7 Things you Should Know About Microsoft Teams
The global workforce has seen a shocking and rapid switch to remote work during the COVID-19 pandemic. But that shift was never going to be completely temporary. The pandemic only accelerated a trend towards flex working that was well underway in 2019.
More and more businesses will reopen as the pandemic winds down, but the way they work will be completely different. A survey from PricewaterhouseCoopers shows many organizations want to keep a portion of their workforce remote. Others will shift workers to hybrid schedules, where workers change between on-premise and remote work.
This expected change poses a question: How will workers collaborate when they’re dispersed and constantly moving? What about connecting multiple, new low-density offices or working with sales and service staff in the field?
An assortment of video, voice and workspace apps have all tried to fill this void until now. But as the post-pandemic normal mode of working takes hold, many businesses will need to find a new solution, yet again, that suits all of their employees’ diverse needs. The best answer for many companies will be a unified collaboration platform, the most effective of which is arguably Microsoft Teams.
What is Microsoft Teams?
Microsoft Teams launched in November 2016 as part of the Office 365 productivity suite. Teams is a collaboration platform that unifies chat, voice, video and file sharing. It’s designed to be used by local, remote and distributed work groups—anyone in any company, really!
Microsoft has steadily updated Teams since its initial launch. A host of new features have been added throughout 2020 and into 2021 as demand for comprehensive collaboration tools has exploded. Its key features include:
Teams offers both one-on-one and group chats. Both types are persistent, so users don’t need to search conversation histories as they did in Skype for Business.
Teams chat includes a host of modern messaging features, including text formatting, emoji and priority flagging. Users can also share files directly through chat sessions.
The true power of Teams lies in users’ ability to collaborate through multiple different channels. Channels can be either Standard—public and open to everyone who wants to join—or private and focused on specific topics or activities. Channel owners must authorize new users to join their channel.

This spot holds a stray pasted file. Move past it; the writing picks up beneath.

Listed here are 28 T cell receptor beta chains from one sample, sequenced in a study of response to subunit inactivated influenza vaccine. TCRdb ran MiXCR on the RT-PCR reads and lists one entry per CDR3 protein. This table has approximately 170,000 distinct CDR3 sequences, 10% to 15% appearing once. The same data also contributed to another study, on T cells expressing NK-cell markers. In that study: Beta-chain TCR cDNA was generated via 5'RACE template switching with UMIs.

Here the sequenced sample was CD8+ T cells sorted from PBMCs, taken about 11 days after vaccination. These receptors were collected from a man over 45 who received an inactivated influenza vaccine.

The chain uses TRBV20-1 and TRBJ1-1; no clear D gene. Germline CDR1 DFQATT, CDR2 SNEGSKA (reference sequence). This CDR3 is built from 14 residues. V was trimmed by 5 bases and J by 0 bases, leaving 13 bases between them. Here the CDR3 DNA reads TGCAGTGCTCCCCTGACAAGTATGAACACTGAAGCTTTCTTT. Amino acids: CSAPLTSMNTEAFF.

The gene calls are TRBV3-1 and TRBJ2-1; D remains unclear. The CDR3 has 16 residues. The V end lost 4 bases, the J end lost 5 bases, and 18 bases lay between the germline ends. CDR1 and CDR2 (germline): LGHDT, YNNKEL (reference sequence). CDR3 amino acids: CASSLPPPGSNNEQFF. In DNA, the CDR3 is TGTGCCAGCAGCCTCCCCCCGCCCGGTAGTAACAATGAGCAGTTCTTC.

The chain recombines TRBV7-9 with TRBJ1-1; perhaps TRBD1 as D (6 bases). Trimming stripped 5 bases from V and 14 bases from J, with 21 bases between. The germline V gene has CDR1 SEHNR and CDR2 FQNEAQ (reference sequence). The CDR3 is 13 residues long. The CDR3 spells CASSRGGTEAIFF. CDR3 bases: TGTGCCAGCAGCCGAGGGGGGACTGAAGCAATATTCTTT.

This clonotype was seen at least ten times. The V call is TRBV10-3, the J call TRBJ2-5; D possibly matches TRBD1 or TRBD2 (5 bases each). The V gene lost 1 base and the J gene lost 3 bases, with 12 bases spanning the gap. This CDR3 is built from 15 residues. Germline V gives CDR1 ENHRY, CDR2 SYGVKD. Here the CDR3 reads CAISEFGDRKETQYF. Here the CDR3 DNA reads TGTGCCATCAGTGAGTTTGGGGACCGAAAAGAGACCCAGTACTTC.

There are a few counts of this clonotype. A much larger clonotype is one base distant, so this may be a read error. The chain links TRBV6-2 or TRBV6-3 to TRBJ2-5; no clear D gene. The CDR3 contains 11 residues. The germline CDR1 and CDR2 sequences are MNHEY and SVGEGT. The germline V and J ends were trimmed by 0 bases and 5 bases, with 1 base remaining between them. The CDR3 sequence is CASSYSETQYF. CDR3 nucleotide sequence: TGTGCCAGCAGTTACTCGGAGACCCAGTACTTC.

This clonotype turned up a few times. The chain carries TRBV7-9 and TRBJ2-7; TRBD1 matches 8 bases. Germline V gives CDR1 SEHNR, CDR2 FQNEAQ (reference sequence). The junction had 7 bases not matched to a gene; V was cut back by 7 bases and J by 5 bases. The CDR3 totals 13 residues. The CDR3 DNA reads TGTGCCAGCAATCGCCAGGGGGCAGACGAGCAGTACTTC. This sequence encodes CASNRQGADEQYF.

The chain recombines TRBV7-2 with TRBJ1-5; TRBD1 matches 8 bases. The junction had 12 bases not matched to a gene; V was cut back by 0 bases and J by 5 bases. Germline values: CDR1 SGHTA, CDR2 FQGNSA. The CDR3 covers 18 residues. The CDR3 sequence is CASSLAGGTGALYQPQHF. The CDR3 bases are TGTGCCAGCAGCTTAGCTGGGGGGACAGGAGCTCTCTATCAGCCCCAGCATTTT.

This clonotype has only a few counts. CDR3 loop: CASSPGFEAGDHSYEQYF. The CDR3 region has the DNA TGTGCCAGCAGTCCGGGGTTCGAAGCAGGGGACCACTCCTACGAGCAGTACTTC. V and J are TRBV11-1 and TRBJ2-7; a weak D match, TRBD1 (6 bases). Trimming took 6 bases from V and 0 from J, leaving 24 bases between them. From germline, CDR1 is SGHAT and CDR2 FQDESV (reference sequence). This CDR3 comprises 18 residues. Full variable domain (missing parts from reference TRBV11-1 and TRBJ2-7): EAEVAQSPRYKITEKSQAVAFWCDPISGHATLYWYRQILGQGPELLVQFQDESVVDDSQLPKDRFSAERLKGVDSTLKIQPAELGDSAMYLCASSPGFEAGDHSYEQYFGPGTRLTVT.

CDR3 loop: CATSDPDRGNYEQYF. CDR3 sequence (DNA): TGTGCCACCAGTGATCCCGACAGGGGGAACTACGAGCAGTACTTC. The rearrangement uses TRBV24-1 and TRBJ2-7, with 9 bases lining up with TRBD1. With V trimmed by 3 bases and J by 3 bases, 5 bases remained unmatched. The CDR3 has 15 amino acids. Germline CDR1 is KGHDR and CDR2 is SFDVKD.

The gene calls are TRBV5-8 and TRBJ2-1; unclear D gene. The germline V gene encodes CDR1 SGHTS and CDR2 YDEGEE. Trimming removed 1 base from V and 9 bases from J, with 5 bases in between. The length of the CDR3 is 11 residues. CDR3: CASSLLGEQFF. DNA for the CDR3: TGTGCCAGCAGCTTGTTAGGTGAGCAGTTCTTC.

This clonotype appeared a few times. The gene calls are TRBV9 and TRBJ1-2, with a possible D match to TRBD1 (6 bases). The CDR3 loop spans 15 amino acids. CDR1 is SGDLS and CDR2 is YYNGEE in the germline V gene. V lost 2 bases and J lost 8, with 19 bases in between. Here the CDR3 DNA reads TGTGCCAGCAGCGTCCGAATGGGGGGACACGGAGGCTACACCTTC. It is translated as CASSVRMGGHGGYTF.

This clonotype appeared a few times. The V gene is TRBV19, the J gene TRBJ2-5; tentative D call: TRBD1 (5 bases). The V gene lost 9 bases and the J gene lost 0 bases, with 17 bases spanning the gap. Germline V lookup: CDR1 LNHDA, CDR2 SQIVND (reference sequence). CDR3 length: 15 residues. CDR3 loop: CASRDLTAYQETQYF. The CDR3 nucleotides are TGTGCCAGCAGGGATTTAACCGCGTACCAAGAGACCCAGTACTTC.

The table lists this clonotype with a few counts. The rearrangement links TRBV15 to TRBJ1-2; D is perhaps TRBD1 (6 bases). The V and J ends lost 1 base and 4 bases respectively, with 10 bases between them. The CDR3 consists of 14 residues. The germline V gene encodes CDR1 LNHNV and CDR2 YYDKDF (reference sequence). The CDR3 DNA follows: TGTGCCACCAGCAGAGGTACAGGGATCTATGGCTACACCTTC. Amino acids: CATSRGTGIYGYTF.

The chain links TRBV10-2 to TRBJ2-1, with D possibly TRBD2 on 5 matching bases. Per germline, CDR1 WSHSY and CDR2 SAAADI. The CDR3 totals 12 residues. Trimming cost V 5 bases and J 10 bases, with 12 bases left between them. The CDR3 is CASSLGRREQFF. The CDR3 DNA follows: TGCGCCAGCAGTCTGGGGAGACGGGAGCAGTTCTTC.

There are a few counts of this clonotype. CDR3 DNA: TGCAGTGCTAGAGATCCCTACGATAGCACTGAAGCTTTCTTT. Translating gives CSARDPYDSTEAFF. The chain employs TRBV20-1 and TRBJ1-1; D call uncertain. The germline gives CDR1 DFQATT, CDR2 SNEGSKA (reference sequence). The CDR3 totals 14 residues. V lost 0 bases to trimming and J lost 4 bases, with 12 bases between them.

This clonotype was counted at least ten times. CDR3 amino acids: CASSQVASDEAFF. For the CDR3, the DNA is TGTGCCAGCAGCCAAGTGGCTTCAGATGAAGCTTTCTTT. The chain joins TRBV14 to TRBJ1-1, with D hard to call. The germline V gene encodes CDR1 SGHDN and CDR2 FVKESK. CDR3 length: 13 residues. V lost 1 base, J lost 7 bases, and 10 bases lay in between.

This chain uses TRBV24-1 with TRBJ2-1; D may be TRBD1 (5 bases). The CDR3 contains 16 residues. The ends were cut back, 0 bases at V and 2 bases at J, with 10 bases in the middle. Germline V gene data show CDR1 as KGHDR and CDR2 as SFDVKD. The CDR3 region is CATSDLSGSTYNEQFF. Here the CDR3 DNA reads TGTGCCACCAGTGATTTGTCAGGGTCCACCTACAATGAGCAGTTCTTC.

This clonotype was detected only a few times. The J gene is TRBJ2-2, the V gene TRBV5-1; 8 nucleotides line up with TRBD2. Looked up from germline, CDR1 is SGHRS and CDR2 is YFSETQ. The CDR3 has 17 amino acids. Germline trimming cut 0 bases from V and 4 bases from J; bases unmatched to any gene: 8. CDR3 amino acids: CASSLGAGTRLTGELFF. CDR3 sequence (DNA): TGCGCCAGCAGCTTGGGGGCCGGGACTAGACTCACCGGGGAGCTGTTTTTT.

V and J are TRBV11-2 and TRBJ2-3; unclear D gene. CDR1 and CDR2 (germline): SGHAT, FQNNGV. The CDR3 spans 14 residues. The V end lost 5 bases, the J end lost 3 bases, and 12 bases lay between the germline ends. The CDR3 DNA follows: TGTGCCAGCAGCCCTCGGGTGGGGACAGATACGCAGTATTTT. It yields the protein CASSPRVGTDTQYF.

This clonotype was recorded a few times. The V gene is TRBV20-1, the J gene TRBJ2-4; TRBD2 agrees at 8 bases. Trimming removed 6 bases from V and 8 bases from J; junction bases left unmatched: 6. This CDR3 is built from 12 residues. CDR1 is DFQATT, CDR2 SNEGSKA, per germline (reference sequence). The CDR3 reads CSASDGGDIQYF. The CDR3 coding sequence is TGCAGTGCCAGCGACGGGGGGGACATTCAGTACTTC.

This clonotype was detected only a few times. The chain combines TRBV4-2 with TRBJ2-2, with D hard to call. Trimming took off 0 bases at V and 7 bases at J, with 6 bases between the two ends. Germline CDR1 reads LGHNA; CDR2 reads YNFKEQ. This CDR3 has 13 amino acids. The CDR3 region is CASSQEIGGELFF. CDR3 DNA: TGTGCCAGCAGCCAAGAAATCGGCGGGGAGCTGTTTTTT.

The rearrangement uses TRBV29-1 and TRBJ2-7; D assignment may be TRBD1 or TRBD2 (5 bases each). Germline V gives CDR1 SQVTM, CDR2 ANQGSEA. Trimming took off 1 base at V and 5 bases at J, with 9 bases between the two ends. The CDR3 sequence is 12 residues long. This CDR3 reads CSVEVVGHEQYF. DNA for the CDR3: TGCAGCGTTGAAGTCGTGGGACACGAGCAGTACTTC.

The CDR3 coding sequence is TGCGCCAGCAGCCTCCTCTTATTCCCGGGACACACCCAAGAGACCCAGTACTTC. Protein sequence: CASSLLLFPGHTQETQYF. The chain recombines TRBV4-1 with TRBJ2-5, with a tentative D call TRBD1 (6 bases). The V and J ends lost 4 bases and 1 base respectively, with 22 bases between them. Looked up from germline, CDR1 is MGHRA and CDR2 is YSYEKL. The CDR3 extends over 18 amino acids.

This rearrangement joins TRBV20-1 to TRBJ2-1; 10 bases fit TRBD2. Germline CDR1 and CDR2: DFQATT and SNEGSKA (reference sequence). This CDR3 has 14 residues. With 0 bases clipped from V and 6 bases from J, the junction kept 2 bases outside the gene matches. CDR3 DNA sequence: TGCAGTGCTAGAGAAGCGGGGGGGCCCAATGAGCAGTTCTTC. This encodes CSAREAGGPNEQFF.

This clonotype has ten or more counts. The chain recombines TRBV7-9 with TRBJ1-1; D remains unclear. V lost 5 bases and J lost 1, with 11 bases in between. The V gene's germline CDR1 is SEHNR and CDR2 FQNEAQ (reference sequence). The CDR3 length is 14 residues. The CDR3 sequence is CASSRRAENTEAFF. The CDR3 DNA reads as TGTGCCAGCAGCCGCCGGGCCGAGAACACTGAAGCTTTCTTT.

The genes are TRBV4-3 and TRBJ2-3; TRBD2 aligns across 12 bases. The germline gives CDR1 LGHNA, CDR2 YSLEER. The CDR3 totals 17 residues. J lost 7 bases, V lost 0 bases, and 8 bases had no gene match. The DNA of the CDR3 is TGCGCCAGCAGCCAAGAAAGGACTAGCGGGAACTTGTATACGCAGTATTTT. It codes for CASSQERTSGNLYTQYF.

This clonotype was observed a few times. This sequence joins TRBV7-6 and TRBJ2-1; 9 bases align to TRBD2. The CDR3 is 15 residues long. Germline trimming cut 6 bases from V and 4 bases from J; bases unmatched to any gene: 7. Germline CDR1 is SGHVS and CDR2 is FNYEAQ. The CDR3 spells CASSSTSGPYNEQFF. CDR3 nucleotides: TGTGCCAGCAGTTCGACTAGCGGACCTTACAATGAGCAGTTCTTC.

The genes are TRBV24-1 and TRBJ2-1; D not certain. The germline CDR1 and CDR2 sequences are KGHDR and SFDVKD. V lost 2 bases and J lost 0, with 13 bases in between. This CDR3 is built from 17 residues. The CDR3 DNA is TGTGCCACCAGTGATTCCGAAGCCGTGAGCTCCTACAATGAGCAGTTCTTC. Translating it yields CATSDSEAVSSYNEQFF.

Teams offers videoconferencing for up to 250 users per session. Due to popular request, Microsoft is actively working on increasing that limit.
Video meetings can be scheduled on a channel’s calendar, or users can create them on the fly. Teams offers meeting broadcasts for up to 10,000 simultaneous viewers using the Microsoft Stream integration.
One of the most overlooked features in Teams is its ability to offer outbound calling right from the client. It is an excellent way for remote or mobile users to stay connected through one single, reliable connection.
7 things you should know about Microsoft Teams
No matter whether you’re at a business researching how to manage your new, hybrid workforce, or you’re at a seasoned managed service provider brushing up on the latest offerings for your customers, we think these are the eight most important things you should know about Microsoft Teams.
1. Teams offers secure collaboration, both internally and externally
Teams provides all of the security features of the broader Microsoft 365 suite. That includes two-factor authentication as well as encryption in transit and at rest in the cloud. Data in Teams meets ISO 27001 as well as SOC 1 and SOC 2 compliance. It can be provisioned to meet many strict industry data security standards, such as HIPAA patient data restrictions in healthcare, for example.
Teams may be locked down and secure, but it doesn’t prevent you from easily working with internal and external collaborators. Your administrator can generate guest accounts for Teams within the Microsoft 365 Admin Center, which is an excellent way to collaborate on calls on channels with clients, business partners, contractors, or any other external stakeholders you want to involve.